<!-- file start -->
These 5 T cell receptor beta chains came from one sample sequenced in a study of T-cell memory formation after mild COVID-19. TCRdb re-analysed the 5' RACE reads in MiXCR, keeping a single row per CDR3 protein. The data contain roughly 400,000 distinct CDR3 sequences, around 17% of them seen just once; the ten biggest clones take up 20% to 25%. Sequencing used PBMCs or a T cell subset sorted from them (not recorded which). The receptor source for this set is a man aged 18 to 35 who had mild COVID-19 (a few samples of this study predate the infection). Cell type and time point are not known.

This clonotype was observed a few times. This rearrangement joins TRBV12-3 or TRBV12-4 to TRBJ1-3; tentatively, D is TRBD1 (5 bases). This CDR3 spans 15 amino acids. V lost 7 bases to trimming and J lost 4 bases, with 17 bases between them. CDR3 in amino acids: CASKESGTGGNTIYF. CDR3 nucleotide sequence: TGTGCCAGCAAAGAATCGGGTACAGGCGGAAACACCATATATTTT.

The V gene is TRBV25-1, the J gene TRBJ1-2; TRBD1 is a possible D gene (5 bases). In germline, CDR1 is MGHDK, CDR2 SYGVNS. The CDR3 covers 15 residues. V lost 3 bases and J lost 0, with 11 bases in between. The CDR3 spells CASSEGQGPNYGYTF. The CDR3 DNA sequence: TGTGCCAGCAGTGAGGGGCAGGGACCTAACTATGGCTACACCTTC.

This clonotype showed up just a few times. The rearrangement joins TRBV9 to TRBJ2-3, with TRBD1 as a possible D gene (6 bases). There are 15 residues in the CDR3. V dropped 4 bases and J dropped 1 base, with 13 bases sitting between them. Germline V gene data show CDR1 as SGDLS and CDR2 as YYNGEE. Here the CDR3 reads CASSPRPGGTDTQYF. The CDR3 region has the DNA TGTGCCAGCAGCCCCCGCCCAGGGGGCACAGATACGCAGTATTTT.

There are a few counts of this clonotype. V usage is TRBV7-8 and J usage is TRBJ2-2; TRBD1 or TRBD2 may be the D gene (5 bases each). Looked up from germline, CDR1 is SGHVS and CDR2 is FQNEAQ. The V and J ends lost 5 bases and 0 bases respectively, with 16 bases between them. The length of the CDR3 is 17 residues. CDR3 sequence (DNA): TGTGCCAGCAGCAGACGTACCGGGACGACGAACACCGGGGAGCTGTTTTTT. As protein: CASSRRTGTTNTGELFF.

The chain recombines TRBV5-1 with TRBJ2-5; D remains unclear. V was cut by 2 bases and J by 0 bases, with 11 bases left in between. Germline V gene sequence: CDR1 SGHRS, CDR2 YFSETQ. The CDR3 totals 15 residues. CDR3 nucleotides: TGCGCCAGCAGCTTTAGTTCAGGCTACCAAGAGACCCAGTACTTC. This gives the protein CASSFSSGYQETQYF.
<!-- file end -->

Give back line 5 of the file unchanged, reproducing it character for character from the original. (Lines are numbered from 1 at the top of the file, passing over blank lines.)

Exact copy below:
There are a few counts of this clonotype. V usage is TRBV7-8 and J usage is TRBJ2-2; TRBD1 or TRBD2 may be the D gene (5 bases each). Looked up from germline, CDR1 is SGHVS and CDR2 is FQNEAQ. The V and J ends lost 5 bases and 0 bases respectively, with 16 bases between them. The length of the CDR3 is 17 residues. CDR3 sequence (DNA): TGTGCCAGCAGCAGACGTACCGGGACGACGAACACCGGGGAGCTGTTTTTT. As protein: CASSRRTGTTNTGELFF.